Zelle is awesome! The highly innovative P2P scheme allows people to pay in real-time from their bank account to any of their contacts. It’s easy to use, super-fast and extremely convenient.
Digital transformation has introduced exponential opportunity in the financial space. The way we manage our money online (via banking, money transfers and shopping) has changed dramatically. We have moved away from a one-time, occasional transaction with a merchant, requiring several steps to checkout, to a continuous, connected relationship and quick, instant checkout. Digital identity has evolved into an essential part of the modern money lifecycle, bringing into the mix issues of securing personal data, privacy and more. At the same time, data breaches and phishing attacks have created an abundance of stolen credentials, turning identities into the most consequential attack vector in the financial world. During this webinar, Ayelet Biger-Levin, VP, and Gareth Campbell, Head of Threat Analytics, will discuss how BioCatch enables the future of money by providing a secure and frictionless user experience across multiple use cases such as account opening, login and payments.
New account fraud continues to grow at a rapid pace, threatening new digital banking business models and fintech platforms such as Zelle, that are in a customer acquisition race. Convenience, speed and ease of use make digital the preferred channel for consumers, but also open the door for criminals. With 14.7 billion personal records stolen in the last 6 years and the proliferation of synthetic identities making it very difficult to tell the difference between a legitimate applicant and one that will result in loss, new models for identity verification are starting to emerge, with behavioral biometrics as a key component.
The newest report issued by the U.S. General Accounting Office (GAO), Federal Agencies Need to Strengthen Online Identity Verification Processes, calls for an overhaul and updated guidelines on identity proofing, highlighting the availability of data stolen in various data breaches over the years in the hands of attackers and fraudsters. Already, the National Institute of Standards and Technology (NIST) has issued guidance in 2017 that effectively prohibits agencies from using Knowledge-Based Authentication (KBA) methods for sensitive applications. Now, the GAO is going one step further, recommending that all agencies discontinue the use of KBA and highlights various alternatives for consideration. The outcome may have far-reaching implications not just for federal agencies but across the board for all private entities that conduct identity verification and authentication to provide digital products and services.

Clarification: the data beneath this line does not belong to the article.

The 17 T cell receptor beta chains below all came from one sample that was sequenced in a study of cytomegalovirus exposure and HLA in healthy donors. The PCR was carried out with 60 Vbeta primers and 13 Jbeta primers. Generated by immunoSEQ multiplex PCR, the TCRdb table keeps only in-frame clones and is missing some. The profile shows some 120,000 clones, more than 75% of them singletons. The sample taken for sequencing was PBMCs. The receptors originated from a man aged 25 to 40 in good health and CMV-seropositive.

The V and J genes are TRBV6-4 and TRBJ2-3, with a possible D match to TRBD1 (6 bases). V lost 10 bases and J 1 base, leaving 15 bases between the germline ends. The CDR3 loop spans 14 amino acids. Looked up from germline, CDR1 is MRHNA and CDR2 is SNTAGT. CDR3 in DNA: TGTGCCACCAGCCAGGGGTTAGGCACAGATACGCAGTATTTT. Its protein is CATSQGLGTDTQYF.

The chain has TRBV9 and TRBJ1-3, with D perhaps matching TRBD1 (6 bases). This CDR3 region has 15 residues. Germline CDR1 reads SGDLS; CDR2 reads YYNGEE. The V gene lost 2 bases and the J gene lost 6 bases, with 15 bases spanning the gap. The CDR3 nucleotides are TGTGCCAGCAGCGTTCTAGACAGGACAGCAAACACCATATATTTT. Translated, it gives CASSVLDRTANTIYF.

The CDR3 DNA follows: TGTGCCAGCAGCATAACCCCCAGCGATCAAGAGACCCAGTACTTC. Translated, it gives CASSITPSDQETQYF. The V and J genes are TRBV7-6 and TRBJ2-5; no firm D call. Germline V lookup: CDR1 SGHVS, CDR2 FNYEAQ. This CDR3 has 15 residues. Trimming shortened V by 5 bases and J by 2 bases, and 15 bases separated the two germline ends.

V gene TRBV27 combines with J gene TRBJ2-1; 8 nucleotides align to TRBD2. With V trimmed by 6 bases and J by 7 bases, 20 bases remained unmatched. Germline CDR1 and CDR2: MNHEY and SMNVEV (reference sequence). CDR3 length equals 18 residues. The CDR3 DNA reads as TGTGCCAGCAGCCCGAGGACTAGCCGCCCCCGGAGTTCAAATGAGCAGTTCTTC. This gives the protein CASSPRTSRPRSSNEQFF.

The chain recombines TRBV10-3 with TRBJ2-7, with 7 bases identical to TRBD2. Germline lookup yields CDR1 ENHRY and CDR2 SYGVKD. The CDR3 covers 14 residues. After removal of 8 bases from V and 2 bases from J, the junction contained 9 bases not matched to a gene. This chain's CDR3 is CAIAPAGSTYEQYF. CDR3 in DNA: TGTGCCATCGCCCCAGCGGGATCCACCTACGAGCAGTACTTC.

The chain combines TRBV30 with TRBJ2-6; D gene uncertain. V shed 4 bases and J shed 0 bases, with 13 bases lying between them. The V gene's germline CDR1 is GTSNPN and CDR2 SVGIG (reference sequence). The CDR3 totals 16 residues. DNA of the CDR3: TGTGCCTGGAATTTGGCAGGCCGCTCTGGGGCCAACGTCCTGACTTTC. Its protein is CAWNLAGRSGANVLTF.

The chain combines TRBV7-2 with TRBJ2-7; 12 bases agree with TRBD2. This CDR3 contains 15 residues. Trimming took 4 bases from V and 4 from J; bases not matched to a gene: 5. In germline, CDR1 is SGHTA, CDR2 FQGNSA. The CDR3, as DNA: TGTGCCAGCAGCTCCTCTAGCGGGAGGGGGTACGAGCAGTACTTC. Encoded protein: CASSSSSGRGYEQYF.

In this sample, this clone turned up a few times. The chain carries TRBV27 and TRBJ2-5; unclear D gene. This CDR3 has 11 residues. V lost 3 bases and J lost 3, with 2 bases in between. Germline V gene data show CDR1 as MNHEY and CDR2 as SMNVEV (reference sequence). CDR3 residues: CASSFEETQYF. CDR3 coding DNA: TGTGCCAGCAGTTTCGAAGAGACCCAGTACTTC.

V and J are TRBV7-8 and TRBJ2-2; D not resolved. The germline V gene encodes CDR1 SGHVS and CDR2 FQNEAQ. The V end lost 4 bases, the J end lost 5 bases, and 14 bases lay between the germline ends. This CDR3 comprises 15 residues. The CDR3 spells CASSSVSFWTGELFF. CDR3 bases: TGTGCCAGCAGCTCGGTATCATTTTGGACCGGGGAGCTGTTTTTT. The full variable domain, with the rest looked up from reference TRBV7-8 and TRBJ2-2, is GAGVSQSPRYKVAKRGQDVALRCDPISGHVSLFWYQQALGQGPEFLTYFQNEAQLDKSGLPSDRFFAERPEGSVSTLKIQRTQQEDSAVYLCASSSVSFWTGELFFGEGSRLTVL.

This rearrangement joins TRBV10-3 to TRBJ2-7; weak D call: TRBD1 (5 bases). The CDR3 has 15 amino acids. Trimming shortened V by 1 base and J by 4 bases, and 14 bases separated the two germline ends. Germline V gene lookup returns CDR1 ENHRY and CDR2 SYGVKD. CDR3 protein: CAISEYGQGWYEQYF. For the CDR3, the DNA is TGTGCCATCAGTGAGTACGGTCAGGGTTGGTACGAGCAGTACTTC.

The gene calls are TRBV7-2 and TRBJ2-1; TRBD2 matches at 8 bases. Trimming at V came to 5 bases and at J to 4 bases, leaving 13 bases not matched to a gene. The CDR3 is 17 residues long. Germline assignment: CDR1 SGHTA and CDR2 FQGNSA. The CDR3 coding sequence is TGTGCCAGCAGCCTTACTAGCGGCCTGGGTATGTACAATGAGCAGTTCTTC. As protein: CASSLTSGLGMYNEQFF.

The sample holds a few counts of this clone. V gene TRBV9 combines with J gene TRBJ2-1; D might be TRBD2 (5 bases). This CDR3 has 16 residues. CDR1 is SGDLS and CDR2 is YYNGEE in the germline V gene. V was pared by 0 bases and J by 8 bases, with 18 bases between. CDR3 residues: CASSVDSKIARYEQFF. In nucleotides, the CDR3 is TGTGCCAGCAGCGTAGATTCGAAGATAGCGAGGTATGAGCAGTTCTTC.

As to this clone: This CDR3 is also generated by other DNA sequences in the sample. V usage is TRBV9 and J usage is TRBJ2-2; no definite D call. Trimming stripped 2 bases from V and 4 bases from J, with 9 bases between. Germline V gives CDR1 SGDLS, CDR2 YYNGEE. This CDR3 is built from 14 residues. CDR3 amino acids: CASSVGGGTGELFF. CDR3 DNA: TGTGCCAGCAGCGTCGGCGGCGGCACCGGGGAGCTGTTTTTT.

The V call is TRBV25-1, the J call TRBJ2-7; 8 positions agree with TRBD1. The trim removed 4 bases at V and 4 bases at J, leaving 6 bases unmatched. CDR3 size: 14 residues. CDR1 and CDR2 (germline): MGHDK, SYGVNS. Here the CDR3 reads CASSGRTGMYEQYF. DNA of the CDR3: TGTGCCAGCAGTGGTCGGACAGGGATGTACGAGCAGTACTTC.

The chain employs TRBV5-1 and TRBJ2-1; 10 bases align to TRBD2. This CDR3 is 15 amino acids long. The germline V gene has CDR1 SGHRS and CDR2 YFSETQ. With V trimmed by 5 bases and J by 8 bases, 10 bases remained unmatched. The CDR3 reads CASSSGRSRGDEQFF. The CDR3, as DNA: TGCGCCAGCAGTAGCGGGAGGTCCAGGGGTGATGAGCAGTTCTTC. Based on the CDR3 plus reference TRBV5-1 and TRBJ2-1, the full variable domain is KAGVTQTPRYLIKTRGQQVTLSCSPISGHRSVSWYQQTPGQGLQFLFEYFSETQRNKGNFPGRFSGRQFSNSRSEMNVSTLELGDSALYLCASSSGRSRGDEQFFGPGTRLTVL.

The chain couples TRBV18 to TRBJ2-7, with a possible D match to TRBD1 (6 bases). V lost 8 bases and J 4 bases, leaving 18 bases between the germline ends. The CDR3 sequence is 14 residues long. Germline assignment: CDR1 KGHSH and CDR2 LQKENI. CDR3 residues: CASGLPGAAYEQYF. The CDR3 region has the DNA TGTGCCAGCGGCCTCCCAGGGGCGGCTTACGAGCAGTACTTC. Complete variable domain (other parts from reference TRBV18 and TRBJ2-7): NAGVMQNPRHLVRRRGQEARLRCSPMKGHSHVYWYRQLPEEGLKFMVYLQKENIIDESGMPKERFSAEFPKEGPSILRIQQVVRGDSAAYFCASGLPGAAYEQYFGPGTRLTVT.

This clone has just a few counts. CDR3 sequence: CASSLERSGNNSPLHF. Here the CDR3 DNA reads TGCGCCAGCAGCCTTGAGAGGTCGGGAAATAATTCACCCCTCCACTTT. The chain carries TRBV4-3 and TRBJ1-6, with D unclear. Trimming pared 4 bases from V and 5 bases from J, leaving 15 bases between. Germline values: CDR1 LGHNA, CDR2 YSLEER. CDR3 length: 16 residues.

Identity is everything on the internet. Every authentication hurdle online users need to jump through, such as two-factor authentication and passwords, is aimed at one goal – verifying the identity of the user. Digital identity has never been as important as it is now and will only continue to grow in importance as digital transformation takes hold.
One-time passwords (OTP) remain one of the most widely used forms of two-factor authentication, despite their well-documented vulnerabilities. Earlier this year, a major UK bank was hit by an attack in which fraudsters diverted text messages from legitimate customers’ phones in order to bypass two-factor authentication and access accounts.
Vishing costs British banking customers millions of pounds every year and has become the fastest growing scam in the United Kingdom, but the risk is not limited to that country. In a typical vishing fraud case, the criminal dupes his/her victims into performing financial transactions. For example, a fraudster may call the victim disguised as a security official from his or her bank and, after establishing trust, coerce the victim into transferring funds from his or her account into the scammer’s account as a ‘security measure.’ This voice-based, social engineering crime is only growing in popularity and is set to cost banking customers even more money in the coming years.
The paradigm for identity risk management and authentication is changing. In the new paradigm, context and data available for a specific type of interaction must drive analytics. Instead of just looking for commonality, we need to make better use of data that is unique.
As account opening continues to transition from physical to digital channels, financial institutions, issuers, lenders, and other organizations must optimize the digital experience of applicants in order to compete. At the same time, fraud is on the rise as criminals have become more successful than ever, thanks to some of the same digital channel benefits enjoyed by consumers: convenience, speed, and ease of use.